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3/19/2002

Companies Recycle Their NDC Numbers

Donna Young

Five years after the last commercial shipment of a discontinued drug product, its national drug code (NDC)—the unique 10-digit, three-segment number that identifies the manufacturer, products and package size—can be reassigned to another drug product, according to a long-time FDA regulation.

Recent notices from information-system management companies that they would be "deleting, readding, and reusing" NDC numbers and that pharmacy databases need to be updated prompted some pharmacists to contact ASHP. The pharmacists were concerned that the recycling effort could ultimately lead to drug errors.

But Kathy Smith, drug registration and listing database project officer for FDA’s Division of Data Management and Service, said she is unaware of any reported adverse drug events related to the redistribution of NDC numbers.

"It’s highly unlikely, given that the numbers are broken down into three segments, and potentially, it would take a long time before a number is used again," she said.

Who Assigns the NDC Digits?

FDA assigns the first segment of national drug code (NDC) digits, known as the labeler code. A labeler is any firm that manufactures, repackages, or distributes a drug product.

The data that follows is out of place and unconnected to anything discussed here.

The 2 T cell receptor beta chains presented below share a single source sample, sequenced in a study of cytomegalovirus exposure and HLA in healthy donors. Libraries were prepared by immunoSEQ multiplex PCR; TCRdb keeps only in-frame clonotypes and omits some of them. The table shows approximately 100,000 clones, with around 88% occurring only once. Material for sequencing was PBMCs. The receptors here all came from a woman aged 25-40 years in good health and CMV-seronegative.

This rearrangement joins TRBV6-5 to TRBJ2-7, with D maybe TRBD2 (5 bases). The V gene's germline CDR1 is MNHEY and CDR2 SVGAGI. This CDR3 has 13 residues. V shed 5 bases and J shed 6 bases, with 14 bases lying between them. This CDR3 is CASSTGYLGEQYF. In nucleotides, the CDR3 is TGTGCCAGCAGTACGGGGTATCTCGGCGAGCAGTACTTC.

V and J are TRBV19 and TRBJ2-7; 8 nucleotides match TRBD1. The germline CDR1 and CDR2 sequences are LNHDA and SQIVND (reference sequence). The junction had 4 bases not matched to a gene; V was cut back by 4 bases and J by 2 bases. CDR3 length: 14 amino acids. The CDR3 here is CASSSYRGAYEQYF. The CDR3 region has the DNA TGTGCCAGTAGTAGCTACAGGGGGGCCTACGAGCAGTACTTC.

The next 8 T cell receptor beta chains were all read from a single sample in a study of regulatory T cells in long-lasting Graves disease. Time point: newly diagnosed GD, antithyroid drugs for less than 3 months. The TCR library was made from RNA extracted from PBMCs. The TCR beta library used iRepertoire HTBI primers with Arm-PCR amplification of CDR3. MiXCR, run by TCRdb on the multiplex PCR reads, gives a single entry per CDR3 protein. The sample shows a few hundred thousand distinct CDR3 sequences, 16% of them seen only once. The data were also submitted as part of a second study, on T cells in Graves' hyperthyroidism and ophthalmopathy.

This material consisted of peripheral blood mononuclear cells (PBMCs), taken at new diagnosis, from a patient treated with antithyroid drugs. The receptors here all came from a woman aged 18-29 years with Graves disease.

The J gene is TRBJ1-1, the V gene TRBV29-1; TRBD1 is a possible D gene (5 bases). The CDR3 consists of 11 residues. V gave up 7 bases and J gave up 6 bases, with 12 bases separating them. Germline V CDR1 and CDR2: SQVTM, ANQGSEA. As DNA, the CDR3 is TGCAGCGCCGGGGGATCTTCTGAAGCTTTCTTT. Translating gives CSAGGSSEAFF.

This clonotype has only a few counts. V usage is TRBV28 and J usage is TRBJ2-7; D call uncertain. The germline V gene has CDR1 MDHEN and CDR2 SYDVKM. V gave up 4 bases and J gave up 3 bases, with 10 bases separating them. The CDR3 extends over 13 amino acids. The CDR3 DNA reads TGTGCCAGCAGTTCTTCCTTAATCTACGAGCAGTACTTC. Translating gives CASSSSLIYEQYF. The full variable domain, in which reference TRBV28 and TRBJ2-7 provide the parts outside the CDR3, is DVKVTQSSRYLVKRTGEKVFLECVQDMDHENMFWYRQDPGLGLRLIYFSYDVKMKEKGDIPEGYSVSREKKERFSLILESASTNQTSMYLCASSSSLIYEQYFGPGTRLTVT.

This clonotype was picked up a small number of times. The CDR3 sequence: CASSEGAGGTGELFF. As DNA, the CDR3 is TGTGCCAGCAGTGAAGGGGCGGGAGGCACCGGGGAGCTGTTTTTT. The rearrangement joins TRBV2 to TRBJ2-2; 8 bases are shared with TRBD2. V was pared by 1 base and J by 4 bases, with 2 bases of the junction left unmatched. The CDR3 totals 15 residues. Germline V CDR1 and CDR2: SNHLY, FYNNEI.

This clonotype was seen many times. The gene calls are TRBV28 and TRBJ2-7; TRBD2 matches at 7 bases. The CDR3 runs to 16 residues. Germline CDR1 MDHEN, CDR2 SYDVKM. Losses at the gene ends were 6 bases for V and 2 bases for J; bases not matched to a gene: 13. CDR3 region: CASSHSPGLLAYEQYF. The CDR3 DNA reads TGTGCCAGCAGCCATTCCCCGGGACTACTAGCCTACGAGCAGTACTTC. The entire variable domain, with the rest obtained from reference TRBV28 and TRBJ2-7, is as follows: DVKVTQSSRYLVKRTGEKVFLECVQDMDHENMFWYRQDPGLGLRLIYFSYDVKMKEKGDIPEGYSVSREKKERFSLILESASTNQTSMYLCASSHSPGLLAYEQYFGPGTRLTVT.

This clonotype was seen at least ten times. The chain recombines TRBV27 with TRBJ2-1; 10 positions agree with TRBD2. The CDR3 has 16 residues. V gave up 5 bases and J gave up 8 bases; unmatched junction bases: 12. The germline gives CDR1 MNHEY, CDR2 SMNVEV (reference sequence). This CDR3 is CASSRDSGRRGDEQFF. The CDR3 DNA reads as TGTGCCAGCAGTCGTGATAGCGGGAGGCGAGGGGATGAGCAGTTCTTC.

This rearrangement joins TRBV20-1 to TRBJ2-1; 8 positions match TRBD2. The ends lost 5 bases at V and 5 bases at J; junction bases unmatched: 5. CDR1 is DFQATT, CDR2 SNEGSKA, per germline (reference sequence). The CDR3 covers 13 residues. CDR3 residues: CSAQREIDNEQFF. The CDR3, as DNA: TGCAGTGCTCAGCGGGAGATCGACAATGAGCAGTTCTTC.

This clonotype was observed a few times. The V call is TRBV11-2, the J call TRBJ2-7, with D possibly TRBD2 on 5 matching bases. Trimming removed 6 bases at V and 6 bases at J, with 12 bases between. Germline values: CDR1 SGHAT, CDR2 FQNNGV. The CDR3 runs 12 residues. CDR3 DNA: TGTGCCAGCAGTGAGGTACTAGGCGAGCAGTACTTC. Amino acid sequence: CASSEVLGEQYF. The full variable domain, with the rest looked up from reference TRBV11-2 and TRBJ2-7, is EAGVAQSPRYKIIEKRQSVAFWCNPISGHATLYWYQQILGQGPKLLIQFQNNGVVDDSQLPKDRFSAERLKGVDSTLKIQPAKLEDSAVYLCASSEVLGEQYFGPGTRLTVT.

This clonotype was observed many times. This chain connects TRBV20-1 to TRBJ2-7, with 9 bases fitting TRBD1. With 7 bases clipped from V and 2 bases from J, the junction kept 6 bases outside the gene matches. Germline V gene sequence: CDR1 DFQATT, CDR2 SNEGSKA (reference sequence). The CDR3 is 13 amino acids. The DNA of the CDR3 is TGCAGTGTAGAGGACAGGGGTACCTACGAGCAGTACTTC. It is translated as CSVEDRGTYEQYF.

The second segment, assigned by the labeler and known as the product code, identifies the specific strength, dosage form, and formulation.

The package code, the third segment of digits, identifies the package size. Like the second segment, the third segment is assigned by the labeler.

According to FDA, NDC numbers must be assigned in one of the following configurations: four digits, four digits, two digits; five digits, three digits, two digits; or five digits, four digits, one digit.

Once a drug company has selected a configuration, it must stay with the same one, Smith said.

Some drug companies that have several divisions have more than one labeler code assigned, Smith said. She is aware of one company that has 12 labeler codes assigned by FDA.

The NDC system was originally developed as part of a Medicare outpatient-drug reimbursement program, according to FDA.